Magnetic Resonance Imaging (MRI) would not reduce the costs of assessing risk for rheumatoid arthritis (RA); in some cases treating all patients without knowledge of their risk levels would be preferable to adding MRI.
Early, aggressive treatment of RA incurs high costs; therefore it is important to treat only those individuals who are at high risk for RA. This study modeled the costs and benefits of using MRI to supplement standard risk stratification strategies.
This study employed decision analysis, deriving a hypothetical patient population from already published literature. The authors compared outcomes using standard risk stratification, standard plus MRI, and the “treat all” approach that forgoes risk stratification. The study estimated 12-month and lifetime RA-related costs in incremental cost-effectiveness ratios (ICERs); ICERs are expressed in U.S. dollars per quality-adjusted life-year gained.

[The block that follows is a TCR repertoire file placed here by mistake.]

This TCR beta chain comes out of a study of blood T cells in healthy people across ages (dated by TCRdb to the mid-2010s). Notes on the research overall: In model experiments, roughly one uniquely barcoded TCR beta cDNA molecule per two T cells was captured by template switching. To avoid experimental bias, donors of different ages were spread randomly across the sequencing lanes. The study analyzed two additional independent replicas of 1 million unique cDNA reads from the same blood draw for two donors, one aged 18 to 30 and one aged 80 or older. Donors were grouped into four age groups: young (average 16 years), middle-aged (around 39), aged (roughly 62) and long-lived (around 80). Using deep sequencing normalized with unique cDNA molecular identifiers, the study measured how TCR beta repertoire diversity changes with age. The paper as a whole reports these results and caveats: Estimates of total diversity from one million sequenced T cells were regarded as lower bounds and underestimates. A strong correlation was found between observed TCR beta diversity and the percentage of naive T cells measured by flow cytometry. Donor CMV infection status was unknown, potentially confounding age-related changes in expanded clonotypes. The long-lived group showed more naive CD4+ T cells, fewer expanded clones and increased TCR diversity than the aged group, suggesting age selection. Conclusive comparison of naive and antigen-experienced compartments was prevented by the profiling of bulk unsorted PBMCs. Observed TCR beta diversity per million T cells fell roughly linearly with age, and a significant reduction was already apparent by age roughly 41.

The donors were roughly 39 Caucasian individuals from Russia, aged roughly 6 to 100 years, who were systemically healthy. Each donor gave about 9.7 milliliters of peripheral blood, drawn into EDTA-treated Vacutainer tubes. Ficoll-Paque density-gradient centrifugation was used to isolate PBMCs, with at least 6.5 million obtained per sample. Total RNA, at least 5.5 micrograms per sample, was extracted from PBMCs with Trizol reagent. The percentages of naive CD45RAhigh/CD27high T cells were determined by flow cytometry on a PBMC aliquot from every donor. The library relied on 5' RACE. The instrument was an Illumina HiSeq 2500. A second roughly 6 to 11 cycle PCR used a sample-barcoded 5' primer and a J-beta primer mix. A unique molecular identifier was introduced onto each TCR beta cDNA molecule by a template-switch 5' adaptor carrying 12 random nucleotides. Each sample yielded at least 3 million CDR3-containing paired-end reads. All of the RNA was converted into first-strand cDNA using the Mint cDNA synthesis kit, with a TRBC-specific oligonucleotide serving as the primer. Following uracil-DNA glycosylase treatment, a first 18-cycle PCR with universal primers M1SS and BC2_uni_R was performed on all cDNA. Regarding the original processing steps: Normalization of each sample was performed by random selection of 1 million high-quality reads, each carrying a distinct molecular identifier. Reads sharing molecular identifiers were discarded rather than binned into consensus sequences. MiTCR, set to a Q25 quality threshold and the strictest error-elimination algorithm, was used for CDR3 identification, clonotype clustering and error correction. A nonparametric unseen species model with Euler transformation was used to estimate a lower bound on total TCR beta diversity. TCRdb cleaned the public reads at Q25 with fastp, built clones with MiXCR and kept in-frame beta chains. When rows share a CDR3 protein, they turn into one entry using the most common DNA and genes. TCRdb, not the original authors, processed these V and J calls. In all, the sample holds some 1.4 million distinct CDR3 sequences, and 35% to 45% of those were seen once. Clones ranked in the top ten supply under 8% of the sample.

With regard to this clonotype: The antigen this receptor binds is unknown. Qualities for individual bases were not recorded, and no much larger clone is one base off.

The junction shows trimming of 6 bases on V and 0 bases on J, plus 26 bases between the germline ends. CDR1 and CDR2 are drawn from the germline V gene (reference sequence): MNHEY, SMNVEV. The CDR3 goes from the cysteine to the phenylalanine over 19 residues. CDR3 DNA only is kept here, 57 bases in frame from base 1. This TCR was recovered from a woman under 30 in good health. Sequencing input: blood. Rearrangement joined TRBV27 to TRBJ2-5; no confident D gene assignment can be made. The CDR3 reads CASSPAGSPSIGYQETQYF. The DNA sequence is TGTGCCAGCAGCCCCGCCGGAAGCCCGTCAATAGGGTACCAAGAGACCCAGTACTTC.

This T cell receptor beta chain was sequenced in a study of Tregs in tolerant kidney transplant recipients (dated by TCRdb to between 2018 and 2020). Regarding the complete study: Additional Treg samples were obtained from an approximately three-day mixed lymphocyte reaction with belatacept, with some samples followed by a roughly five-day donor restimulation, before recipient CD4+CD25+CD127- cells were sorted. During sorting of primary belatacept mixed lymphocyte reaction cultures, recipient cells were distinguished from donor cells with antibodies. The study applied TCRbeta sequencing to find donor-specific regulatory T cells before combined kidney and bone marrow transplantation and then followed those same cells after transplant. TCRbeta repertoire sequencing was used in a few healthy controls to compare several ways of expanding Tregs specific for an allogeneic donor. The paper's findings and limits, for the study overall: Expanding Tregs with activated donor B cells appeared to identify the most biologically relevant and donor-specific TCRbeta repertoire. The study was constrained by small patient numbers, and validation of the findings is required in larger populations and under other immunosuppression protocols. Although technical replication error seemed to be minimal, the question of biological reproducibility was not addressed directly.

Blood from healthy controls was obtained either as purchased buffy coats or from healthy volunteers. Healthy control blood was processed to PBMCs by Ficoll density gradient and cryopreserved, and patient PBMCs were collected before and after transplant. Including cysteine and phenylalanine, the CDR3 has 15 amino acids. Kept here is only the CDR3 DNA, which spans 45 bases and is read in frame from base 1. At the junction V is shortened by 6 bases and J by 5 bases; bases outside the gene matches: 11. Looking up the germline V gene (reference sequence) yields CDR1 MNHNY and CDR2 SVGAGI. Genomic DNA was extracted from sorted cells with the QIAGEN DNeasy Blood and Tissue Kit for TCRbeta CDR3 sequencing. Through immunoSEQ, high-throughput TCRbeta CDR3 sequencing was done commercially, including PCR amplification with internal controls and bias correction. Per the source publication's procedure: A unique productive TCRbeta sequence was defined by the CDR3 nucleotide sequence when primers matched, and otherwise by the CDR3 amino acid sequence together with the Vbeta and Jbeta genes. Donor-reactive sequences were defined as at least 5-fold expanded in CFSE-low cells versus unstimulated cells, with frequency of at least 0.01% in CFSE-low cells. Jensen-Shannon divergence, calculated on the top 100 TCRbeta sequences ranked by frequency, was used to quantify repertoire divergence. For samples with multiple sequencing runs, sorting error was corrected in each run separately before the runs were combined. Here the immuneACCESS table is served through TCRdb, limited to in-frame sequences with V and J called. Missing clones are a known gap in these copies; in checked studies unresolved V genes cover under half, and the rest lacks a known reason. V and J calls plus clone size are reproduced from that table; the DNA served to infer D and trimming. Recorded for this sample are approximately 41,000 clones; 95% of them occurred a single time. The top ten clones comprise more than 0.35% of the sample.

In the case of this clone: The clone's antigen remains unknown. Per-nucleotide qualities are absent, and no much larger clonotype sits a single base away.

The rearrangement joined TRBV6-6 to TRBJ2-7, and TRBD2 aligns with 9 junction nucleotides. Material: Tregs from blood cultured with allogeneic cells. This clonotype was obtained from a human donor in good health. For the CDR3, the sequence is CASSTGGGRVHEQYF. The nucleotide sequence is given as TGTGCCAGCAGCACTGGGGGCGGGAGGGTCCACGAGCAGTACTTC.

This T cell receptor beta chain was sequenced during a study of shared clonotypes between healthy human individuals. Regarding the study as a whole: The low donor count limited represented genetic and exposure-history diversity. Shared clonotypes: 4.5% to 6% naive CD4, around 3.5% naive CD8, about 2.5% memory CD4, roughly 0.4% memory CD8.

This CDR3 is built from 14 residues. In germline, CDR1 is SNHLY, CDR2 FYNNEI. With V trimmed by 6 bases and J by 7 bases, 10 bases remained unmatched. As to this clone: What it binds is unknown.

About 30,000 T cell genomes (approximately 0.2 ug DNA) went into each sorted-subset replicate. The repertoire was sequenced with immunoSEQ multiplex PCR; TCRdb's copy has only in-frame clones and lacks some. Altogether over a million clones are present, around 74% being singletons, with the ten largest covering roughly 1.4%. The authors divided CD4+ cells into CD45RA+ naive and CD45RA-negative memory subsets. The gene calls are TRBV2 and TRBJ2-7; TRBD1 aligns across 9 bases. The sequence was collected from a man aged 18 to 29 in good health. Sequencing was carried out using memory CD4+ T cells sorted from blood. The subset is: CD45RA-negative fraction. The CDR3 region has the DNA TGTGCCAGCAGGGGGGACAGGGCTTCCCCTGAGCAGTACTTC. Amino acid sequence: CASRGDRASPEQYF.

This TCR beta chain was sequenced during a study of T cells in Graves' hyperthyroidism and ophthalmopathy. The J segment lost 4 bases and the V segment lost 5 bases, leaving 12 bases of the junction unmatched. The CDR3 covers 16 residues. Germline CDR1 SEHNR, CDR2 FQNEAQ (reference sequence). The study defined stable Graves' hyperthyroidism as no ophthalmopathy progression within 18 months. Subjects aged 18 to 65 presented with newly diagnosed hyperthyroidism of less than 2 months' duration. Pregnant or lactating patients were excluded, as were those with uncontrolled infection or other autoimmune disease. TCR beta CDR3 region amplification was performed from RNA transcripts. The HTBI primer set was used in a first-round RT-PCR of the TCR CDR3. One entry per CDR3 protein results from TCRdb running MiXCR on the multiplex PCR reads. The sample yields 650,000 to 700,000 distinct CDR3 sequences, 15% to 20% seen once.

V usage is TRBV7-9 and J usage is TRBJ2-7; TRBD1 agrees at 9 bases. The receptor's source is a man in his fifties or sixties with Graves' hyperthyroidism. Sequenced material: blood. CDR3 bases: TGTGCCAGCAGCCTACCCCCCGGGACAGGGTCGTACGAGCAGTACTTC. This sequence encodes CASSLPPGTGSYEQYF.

- The lifetime ICER for adding MRI to standard RA risk stratification was $167,783 per quality-adjusted life years (QALY) gained (above the cost-effectiveness threshold of $100, 000 per QALY).
- From a total of 70 variables modeled, only 5 resulted in cost-effective ICERs.
RA affects 1.5 million Americans every year. This study found that MRI would be ineffective at reducing the costs associated with assessing risk for RA.